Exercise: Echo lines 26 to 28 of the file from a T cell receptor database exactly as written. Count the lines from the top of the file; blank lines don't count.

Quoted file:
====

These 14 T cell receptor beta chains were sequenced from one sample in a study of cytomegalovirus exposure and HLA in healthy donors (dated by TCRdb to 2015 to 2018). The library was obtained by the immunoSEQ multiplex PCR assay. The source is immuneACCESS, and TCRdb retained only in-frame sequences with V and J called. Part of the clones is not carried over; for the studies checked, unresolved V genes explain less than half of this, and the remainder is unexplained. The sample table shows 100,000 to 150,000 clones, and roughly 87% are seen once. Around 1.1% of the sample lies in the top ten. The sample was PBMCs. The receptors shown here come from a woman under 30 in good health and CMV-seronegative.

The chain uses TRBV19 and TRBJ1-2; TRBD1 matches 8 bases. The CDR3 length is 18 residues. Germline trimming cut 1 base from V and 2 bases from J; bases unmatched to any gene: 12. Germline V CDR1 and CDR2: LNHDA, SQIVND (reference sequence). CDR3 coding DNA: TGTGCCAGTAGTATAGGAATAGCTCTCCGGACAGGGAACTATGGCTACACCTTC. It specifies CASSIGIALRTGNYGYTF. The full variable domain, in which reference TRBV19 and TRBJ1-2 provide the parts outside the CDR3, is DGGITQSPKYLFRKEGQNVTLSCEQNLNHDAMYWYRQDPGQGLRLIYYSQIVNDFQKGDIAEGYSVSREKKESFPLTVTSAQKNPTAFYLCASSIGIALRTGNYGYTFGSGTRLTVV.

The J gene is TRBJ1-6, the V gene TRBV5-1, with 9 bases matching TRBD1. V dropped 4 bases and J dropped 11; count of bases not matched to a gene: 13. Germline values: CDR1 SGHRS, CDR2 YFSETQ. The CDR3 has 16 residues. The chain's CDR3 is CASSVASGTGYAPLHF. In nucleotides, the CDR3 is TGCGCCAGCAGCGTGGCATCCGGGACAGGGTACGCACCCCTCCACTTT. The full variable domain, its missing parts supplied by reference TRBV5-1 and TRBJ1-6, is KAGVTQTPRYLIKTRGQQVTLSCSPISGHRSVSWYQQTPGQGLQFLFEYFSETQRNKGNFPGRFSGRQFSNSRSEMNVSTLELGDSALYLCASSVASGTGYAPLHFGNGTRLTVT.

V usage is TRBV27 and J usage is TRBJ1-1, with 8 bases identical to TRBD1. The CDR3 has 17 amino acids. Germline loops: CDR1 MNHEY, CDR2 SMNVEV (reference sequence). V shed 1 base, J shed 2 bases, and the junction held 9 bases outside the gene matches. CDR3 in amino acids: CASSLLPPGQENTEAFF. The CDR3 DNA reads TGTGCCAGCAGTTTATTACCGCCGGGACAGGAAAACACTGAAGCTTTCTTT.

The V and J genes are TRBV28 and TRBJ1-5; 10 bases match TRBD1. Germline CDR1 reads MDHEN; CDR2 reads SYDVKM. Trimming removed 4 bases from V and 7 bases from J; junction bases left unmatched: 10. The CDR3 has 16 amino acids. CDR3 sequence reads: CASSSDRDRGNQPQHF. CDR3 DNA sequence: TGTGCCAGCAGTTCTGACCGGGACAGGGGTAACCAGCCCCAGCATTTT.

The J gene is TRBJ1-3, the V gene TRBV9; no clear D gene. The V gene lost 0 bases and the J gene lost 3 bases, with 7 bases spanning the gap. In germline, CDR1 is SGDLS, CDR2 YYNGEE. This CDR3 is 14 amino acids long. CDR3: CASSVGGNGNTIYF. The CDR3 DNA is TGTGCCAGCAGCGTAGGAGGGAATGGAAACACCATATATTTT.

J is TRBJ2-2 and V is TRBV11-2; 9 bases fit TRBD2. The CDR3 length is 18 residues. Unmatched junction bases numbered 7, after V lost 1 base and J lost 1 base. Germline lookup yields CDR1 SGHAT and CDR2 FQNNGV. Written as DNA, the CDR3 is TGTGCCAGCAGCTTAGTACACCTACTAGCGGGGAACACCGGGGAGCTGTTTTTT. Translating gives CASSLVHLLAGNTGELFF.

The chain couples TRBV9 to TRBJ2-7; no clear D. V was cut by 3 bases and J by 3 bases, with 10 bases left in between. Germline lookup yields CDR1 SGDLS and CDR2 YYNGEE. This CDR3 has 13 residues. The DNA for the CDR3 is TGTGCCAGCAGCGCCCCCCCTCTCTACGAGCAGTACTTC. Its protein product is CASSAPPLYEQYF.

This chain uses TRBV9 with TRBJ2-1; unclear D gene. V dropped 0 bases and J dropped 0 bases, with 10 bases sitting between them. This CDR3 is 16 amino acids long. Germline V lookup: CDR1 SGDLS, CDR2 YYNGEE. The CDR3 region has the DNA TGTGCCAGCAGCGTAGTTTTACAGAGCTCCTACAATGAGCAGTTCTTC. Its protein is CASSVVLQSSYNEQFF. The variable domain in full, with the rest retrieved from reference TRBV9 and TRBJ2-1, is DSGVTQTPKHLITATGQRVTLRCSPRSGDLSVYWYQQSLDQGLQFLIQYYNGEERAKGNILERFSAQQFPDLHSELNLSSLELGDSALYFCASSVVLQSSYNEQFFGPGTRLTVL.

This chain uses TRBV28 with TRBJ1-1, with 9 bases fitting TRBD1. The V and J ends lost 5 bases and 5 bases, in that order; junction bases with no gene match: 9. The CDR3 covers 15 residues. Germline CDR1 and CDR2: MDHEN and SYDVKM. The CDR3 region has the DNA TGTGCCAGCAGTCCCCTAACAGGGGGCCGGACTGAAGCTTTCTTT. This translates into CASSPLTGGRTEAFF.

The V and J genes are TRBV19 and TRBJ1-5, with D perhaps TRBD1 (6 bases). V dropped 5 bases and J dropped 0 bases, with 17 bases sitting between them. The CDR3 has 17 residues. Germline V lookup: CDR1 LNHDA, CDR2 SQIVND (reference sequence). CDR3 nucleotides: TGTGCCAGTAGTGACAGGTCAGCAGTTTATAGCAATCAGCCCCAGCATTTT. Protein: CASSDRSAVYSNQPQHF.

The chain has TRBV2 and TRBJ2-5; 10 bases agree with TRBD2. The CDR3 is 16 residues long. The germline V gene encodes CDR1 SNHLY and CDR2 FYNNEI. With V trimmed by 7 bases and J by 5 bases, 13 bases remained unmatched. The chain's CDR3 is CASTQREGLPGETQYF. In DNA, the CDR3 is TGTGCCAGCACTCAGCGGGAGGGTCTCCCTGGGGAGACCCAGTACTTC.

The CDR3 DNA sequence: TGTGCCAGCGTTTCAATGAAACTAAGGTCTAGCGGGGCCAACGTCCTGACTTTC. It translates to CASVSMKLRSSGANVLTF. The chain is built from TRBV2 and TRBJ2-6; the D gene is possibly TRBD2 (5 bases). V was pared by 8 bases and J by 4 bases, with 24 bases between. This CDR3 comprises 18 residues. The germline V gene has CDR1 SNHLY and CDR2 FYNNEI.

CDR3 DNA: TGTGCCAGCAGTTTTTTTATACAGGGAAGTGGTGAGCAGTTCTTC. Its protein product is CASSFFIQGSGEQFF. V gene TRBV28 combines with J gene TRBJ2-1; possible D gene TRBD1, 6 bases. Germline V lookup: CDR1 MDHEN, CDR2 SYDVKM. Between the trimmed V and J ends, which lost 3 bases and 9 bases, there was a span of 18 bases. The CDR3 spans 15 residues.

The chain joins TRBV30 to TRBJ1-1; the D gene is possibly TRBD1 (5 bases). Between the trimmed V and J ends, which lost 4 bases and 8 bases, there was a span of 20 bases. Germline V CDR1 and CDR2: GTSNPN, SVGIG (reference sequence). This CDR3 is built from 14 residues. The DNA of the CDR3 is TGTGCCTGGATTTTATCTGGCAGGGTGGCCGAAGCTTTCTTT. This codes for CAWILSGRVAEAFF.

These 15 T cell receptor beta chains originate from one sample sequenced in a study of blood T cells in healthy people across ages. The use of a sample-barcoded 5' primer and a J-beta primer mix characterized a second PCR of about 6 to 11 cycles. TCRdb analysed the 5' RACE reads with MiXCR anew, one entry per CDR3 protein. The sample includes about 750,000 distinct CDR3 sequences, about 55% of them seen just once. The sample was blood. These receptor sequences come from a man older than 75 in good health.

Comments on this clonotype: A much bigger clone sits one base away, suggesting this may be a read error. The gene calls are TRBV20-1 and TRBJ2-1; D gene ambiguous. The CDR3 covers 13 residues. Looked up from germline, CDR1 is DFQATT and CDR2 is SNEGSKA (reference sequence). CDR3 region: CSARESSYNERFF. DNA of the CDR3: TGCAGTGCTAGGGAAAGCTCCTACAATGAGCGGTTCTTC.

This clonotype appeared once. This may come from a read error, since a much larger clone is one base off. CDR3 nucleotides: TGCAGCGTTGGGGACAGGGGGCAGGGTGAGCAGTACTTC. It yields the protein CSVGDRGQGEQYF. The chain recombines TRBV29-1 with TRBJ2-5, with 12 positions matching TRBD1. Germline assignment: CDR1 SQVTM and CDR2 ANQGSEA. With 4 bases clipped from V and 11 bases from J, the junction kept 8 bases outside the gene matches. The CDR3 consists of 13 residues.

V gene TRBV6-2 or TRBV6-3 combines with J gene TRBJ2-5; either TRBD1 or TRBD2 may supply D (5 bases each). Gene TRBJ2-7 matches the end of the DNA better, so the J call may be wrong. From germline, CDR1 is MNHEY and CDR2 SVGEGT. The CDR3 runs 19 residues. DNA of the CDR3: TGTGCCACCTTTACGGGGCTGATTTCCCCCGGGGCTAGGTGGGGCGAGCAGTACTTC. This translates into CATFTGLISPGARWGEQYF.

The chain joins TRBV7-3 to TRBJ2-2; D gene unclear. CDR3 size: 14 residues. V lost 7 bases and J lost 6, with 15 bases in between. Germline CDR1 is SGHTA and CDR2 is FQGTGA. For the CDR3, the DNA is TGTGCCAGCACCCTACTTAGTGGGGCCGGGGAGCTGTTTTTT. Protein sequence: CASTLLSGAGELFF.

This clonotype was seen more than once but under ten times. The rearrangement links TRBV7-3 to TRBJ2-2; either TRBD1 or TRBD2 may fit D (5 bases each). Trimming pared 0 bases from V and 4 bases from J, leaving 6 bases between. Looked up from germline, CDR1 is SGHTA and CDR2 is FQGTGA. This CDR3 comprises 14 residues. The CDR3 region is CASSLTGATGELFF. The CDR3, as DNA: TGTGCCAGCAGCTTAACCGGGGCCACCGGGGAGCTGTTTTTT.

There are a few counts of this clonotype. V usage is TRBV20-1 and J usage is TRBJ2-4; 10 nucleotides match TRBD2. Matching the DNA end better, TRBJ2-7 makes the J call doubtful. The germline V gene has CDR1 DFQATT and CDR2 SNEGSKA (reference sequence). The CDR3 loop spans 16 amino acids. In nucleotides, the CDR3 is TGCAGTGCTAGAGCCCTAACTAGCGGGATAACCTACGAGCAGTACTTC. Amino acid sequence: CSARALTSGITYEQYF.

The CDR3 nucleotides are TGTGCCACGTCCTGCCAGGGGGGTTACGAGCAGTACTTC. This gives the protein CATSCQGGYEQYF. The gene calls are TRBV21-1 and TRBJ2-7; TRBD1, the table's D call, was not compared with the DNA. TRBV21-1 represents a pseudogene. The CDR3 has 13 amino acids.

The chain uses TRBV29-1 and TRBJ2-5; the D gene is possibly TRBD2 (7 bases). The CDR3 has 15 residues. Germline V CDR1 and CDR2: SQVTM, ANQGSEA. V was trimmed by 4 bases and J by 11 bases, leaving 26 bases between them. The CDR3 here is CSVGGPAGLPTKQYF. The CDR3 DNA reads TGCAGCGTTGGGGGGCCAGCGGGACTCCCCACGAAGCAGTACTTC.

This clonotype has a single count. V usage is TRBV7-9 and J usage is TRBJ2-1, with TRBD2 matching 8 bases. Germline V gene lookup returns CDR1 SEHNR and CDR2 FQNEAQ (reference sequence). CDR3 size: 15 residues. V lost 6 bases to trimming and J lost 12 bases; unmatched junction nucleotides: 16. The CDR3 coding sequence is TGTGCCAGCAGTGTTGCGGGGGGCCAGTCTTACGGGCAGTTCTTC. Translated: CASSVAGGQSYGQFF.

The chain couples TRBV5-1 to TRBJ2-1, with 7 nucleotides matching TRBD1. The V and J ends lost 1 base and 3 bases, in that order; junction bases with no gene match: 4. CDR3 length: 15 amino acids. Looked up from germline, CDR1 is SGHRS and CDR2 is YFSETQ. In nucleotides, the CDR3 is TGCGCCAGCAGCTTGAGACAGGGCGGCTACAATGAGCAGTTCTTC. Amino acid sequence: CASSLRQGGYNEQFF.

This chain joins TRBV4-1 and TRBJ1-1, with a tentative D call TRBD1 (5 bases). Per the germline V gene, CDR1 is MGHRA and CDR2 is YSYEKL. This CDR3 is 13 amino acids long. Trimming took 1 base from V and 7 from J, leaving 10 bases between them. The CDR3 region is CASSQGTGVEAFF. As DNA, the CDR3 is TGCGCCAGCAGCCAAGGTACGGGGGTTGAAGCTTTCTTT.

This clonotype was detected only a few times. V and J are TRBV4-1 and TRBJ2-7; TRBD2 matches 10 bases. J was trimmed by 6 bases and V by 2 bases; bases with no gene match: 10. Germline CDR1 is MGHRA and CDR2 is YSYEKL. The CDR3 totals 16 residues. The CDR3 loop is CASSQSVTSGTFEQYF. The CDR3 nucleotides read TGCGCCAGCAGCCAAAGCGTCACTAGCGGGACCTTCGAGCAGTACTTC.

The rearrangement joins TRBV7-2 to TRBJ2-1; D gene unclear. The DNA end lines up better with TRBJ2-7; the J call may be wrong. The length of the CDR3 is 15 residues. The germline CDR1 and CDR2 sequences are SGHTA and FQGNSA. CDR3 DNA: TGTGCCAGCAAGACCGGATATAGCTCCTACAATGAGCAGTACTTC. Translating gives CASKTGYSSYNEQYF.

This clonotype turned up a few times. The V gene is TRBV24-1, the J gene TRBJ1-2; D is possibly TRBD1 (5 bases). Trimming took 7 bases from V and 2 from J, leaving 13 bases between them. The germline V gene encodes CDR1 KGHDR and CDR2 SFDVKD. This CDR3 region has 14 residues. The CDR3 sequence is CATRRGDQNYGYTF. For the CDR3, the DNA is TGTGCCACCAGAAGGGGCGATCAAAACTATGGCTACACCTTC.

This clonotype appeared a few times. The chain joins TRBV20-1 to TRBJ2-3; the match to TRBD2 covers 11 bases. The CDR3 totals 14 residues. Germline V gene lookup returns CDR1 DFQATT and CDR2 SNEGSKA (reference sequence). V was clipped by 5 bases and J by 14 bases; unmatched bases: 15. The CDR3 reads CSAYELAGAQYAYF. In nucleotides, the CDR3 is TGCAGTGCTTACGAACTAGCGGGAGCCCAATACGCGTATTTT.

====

The chain couples TRBV5-1 to TRBJ2-1, with 7 nucleotides matching TRBD1. The V and J ends lost 1 base and 3 bases, in that order; junction bases with no gene match: 4. CDR3 length: 15 amino acids. Looked up from germline, CDR1 is SGHRS and CDR2 is YFSETQ. In nucleotides, the CDR3 is TGCGCCAGCAGCTTGAGACAGGGCGGCTACAATGAGCAGTTCTTC. Amino acid sequence: CASSLRQGGYNEQFF.

This chain joins TRBV4-1 and TRBJ1-1, with a tentative D call TRBD1 (5 bases). Per the germline V gene, CDR1 is MGHRA and CDR2 is YSYEKL. This CDR3 is 13 amino acids long. Trimming took 1 base from V and 7 from J, leaving 10 bases between them. The CDR3 region is CASSQGTGVEAFF. As DNA, the CDR3 is TGCGCCAGCAGCCAAGGTACGGGGGTTGAAGCTTTCTTT.

This clonotype was detected only a few times. V and J are TRBV4-1 and TRBJ2-7; TRBD2 matches 10 bases. J was trimmed by 6 bases and V by 2 bases; bases with no gene match: 10. Germline CDR1 is MGHRA and CDR2 is YSYEKL. The CDR3 totals 16 residues. The CDR3 loop is CASSQSVTSGTFEQYF. The CDR3 nucleotides read TGCGCCAGCAGCCAAAGCGTCACTAGCGGGACCTTCGAGCAGTACTTC.